The Gulf Stream is always Dr. Jekyll or Mr. Hyde. Filling in from the north-northeast that night, the breeze intensified. We reefed the main and partially rolled up the genoa. By the time we tucked in the second reef, and stowed the genoa entirely, the Stream was in a nasty mood. The guy-who-could-fix-stuff – by now known respectfully as “Chief Engineer” – had sailed with me in Magic. He agreed the Stream that night might have been her undoing. The Valiant took it in stride.

Sort of. The bilge kept filling. Not enough to sink us, at least not straight away, but enough to make us pump every watch. Meanwhile, the interior of the boat was a swamp. Magic’s hull had leaked when we drove her, but her decks and cabin-top had always been tight. I like dry bunks. And I don’t like soggy charts. The gods were testing me. Here I was aboard my new “f-word boat” in a bit of a blow, and the portholes and hatches were leaking like sieves. In fact, every rubber gasket, neoprene seal, Dacron rope, and bit of canvas susceptible to sun damage was showing its age.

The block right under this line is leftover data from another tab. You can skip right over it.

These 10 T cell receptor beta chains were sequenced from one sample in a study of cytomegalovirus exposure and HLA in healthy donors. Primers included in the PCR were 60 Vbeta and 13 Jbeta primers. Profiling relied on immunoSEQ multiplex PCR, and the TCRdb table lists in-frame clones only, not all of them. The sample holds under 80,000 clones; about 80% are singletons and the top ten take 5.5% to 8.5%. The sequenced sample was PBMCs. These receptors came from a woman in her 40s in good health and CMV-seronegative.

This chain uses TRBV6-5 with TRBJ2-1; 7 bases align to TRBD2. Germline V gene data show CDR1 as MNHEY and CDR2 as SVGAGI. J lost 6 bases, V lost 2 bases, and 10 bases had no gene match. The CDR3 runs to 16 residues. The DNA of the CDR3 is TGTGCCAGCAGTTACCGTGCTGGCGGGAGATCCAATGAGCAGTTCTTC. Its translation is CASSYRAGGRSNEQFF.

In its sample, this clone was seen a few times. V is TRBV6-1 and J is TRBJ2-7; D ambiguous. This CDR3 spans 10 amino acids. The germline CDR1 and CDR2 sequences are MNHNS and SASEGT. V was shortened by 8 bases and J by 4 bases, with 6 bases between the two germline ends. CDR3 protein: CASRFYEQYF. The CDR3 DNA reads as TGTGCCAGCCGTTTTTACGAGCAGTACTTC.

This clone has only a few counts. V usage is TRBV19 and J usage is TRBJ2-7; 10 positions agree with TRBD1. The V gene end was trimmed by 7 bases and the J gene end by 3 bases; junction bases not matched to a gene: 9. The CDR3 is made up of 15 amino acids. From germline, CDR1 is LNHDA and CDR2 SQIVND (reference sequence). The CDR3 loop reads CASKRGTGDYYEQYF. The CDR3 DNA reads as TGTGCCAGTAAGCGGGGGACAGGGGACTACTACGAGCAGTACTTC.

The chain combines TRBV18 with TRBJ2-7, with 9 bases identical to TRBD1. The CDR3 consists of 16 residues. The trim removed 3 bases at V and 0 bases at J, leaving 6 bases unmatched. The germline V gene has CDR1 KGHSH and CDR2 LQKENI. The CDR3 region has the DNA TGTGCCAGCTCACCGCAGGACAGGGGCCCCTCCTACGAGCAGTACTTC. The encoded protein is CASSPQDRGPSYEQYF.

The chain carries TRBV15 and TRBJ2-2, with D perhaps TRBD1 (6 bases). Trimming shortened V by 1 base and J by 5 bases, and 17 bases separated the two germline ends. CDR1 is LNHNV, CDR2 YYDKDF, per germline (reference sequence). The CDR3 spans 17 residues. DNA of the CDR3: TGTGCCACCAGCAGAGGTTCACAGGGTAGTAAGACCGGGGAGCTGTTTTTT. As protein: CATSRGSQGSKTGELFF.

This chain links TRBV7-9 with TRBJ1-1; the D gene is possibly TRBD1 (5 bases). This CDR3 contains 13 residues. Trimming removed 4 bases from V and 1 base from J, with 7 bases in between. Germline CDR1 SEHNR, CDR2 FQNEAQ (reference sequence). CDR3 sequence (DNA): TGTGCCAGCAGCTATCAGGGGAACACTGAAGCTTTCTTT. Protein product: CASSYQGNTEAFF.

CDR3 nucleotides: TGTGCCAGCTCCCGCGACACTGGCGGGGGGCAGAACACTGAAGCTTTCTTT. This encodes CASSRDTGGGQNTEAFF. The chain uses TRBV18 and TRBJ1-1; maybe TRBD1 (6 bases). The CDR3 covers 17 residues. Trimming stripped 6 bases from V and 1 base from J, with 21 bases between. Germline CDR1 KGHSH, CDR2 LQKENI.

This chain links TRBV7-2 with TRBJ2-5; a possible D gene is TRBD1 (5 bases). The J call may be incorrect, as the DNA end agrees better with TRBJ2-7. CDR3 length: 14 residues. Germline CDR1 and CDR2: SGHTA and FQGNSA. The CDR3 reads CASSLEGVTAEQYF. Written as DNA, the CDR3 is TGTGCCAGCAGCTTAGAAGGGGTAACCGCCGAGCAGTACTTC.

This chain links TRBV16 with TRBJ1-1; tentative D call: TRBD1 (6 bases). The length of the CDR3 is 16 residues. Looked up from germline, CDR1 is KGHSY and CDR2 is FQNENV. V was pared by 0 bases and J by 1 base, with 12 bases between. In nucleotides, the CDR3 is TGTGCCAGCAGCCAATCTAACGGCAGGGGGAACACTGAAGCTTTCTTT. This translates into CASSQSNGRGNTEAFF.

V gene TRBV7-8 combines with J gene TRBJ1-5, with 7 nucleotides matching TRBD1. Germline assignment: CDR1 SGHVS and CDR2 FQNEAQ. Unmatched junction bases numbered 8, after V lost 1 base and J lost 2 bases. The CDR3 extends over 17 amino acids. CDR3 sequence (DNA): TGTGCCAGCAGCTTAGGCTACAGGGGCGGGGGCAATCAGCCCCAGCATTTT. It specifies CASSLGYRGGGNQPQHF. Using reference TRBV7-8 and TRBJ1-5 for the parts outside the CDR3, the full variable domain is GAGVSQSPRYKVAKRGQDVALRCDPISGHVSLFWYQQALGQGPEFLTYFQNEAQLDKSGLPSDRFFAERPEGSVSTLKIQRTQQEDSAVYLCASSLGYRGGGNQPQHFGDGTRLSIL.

And the water in the basement kept coming.

It wasn’t the sea-cocks or the shaft stuffing box. We finally arrived at the rudder-post packing, inconveniently located in that lovely canoe-stern. Every time she pitched in a cranky Gulf Stream sea, Old Faithful erupted around the rudder post. We kept pumping.

Within 60 miles of Annapolis, on a steamy evening, the Volvo Penta overheated. With Chesapeake Bay’s temperature hovering near that of the air, a cool 90 degrees F, memories of Gulf Stream headwinds seemed refreshing. We added coolant to the Green Monster and got her going again.

The boat was growing on me, despite her aggravations. She handled the Stream in its moods, and footed briskly in the lightest of zephyrs. Some things might need maintenance, but Perry had gotten the essentials right. Life was good.